We had decided to land at Las Vegas Henderson Executive (HND), a very busy airfield situated south of the city. The FBO there helped us to find a hotel, difficult at the best of times if you have not booked ahead.


In luck, we opted to take a taxi into town ... having discovered that a car rental was apparently practically impossible to arrange at the last minute! 


Since the main reason for our stop in Las Vegas was to see the Grand Canyon by helicopter rather than driving around the area, the lack of a rental car was not an issue.  However, I did take the opportunity to walk the Vegas Strip, going into a variety of the Casinos – even though I did not bet even one dollar!


Upon arrival at our hotel, I phoned our GPS provider to obtain a replacement Data Card.  However, since the weather was to remain VFR and we would be staying for about a week with the family in California, we had the card expedited “Red” to their address in Palmdale, so that we would have more time to look into the situation in a more leisurely manner. 


This settled, we proceeded with our plans ... our helicopter tour of the Grand Canyon!  We were picked up at our hotel by the Heli USA driver and taken to the McCarran (LAS) Airport – which just happened to be over the back fence of our hotel! There were six of us in the copter, including our pilot, and we were just one of a long line of helicopters taking people to see the Canyon.


Flying north out of Las Vegas, we first viewed Lake Meade and the Hoover Dam, the brilliant blue of the water standing out against the sandy landscape.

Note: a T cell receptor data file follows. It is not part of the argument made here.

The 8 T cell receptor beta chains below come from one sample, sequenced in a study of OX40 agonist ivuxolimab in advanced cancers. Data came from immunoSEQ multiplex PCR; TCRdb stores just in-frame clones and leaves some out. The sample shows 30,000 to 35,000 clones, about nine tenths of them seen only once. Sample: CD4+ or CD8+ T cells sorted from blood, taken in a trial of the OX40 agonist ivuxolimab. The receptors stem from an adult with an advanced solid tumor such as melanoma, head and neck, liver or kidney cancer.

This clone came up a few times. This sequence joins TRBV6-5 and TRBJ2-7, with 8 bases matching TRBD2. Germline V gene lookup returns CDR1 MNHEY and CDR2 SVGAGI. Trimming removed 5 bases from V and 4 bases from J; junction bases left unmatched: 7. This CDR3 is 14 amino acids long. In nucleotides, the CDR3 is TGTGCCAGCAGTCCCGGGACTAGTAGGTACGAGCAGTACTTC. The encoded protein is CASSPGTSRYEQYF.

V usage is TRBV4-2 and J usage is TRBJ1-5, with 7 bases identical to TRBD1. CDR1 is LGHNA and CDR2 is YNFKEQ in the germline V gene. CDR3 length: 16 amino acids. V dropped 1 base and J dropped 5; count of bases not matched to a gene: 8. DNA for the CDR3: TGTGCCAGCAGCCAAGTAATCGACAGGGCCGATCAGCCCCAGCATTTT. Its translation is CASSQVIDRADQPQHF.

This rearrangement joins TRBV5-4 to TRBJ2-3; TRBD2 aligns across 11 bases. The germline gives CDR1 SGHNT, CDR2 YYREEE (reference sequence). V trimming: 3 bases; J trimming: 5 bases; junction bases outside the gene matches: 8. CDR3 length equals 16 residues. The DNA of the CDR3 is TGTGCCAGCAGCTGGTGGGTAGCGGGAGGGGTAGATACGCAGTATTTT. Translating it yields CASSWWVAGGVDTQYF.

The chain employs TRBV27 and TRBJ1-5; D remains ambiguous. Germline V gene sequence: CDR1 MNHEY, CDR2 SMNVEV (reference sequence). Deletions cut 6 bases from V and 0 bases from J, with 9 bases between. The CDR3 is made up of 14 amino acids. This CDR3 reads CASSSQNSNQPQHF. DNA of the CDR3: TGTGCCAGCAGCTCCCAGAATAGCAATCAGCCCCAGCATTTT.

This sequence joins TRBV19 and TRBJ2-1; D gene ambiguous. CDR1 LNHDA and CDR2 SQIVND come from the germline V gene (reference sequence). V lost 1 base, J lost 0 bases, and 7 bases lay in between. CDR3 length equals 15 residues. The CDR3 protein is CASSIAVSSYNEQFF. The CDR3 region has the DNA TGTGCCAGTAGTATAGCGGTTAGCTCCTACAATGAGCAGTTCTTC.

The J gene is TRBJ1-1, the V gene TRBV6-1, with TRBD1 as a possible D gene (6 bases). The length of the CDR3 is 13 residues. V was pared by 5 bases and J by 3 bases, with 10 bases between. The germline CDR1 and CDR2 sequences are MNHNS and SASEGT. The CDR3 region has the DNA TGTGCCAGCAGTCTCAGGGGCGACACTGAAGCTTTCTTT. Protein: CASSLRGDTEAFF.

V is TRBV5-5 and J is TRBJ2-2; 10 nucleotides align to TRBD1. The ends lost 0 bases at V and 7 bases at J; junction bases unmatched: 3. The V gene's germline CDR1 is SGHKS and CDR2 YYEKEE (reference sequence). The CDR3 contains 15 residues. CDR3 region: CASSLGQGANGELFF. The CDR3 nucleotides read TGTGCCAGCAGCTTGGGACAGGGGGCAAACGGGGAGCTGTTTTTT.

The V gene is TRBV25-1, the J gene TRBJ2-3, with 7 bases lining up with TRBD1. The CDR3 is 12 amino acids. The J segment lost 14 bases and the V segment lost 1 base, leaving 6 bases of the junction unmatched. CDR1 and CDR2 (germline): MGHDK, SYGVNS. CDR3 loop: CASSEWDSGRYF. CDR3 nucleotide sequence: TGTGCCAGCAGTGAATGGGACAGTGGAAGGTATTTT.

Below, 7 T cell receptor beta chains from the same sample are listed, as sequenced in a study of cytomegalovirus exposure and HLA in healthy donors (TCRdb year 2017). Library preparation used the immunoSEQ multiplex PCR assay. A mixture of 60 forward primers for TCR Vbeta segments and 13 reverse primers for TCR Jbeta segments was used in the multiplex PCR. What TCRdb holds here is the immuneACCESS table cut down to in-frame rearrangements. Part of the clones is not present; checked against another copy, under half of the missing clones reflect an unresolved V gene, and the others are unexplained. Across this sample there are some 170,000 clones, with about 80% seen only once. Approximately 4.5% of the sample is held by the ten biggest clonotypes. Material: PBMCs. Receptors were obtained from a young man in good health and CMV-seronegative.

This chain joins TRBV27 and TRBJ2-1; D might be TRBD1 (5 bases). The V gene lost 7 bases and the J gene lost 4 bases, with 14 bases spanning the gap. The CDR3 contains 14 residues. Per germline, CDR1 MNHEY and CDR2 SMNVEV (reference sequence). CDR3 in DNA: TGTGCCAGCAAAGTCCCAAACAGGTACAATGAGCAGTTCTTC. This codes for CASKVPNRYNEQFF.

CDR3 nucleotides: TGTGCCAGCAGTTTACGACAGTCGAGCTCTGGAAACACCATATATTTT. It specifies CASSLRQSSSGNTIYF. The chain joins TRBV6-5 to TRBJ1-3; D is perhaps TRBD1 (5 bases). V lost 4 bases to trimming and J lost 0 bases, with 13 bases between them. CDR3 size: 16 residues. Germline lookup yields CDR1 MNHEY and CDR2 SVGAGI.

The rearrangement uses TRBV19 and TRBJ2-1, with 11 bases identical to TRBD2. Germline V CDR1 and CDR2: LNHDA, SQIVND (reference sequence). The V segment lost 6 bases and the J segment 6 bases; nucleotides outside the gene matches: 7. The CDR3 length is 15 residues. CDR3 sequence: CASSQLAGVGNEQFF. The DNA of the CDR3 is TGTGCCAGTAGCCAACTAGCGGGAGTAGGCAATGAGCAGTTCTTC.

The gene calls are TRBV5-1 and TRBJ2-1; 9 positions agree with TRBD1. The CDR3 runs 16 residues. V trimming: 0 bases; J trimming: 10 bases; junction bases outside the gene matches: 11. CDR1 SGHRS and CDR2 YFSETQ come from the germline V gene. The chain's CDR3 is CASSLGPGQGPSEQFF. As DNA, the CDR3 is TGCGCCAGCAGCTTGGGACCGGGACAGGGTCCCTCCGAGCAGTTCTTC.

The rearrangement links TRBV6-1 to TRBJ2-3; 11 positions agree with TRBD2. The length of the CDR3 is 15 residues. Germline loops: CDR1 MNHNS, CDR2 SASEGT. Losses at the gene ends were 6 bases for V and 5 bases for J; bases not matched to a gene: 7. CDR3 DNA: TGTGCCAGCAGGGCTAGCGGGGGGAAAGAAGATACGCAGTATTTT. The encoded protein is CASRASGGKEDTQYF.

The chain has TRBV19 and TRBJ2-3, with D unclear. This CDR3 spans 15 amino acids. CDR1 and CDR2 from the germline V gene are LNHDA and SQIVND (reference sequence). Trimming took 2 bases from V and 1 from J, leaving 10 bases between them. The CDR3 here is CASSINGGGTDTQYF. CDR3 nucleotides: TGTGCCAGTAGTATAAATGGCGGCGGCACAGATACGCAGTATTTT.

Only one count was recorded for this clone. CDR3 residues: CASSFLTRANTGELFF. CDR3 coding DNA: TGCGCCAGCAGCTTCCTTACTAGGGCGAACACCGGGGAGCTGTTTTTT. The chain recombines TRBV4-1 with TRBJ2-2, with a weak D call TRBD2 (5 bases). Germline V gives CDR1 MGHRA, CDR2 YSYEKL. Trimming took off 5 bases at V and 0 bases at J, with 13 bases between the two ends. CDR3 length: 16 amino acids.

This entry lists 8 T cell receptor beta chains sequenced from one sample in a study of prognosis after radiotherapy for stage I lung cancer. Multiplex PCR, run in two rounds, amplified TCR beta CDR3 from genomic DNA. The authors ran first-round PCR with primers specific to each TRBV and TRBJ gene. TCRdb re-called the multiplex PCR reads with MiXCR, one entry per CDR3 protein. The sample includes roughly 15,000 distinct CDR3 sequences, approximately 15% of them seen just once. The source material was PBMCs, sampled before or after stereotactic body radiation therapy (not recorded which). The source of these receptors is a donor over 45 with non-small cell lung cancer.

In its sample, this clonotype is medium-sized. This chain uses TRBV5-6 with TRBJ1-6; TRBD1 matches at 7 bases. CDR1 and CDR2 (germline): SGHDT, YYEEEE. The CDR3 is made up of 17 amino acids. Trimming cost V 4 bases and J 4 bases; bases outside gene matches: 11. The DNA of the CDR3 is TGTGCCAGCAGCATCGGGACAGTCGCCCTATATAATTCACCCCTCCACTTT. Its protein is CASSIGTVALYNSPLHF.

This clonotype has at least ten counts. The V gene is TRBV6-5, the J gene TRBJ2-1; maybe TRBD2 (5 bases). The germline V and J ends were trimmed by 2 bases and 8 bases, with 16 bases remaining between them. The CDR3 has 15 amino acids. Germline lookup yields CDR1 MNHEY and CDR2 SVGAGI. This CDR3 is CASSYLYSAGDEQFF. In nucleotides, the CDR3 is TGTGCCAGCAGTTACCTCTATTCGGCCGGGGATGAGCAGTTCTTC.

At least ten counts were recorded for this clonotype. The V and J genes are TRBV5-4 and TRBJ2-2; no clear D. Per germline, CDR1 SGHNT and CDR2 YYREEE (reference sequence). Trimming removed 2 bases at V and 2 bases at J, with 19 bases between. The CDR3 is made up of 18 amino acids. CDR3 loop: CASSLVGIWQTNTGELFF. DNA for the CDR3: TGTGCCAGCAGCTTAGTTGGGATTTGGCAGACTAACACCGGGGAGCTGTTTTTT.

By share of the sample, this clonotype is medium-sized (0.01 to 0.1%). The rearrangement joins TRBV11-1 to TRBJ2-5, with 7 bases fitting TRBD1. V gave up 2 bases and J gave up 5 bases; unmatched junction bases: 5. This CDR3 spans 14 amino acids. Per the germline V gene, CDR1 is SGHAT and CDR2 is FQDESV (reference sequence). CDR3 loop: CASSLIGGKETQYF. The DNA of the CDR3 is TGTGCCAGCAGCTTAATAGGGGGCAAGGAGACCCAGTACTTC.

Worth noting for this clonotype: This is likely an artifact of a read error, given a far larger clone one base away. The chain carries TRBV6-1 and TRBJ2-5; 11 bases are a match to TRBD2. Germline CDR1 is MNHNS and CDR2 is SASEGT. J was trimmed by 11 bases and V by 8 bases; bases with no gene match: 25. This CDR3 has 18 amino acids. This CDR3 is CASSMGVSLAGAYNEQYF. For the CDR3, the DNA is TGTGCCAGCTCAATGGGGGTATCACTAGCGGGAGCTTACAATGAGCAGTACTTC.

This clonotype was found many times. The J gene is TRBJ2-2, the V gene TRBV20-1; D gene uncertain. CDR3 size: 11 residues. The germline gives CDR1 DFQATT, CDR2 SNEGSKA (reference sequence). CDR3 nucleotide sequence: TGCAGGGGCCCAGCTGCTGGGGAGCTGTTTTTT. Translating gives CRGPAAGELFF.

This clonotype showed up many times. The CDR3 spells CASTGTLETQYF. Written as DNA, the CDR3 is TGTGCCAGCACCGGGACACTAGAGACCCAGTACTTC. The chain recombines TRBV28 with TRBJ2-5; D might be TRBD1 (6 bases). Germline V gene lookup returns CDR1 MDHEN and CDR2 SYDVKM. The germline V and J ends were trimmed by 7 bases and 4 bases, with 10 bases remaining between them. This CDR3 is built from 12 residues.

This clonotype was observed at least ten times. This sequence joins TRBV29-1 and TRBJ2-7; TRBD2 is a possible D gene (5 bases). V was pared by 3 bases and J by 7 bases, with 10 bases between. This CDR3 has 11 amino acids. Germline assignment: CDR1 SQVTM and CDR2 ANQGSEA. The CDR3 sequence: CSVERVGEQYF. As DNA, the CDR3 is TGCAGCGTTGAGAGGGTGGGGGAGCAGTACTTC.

Onwards into the Canyon, flying just below the rim, swooping over ledges into great expanses of depth to look down on the Colorado River - a most highly recommended experience!


Flight time for this trip is about 1-1/2 hours, and the pilot is very knowledgeable about the archaeology and history of the region, including lots to tell about the various major movies that were produced in the vicinity.


The return flight included an over flight of the Vegas strip, likely the best way to see it


Leaving Nevada the following morning, we remained in the IFR system using our hand held GPS for the short flight to Palmdale, California. The weather remained fair all along our route, with fascinating desert terrain and lakes dotted here and there. We landed in Lancaster at the Willy J. Fox Airport right on schedule.


Once we were settled for our planned stay of about a week with the family, we installed and tested the new GPS card that was waiting for us upon arrival. However, it became immediately apparent that our problems were not over - and we had to resort to the assistance of one of UPS AT’s technical experts to finally succeed in getting the GPS back on line. 


This accomplished, this most helpful person confirmed our suspicions that the source of our problem was likely caused by some sort of electrical surge rather than actual Data Card failure.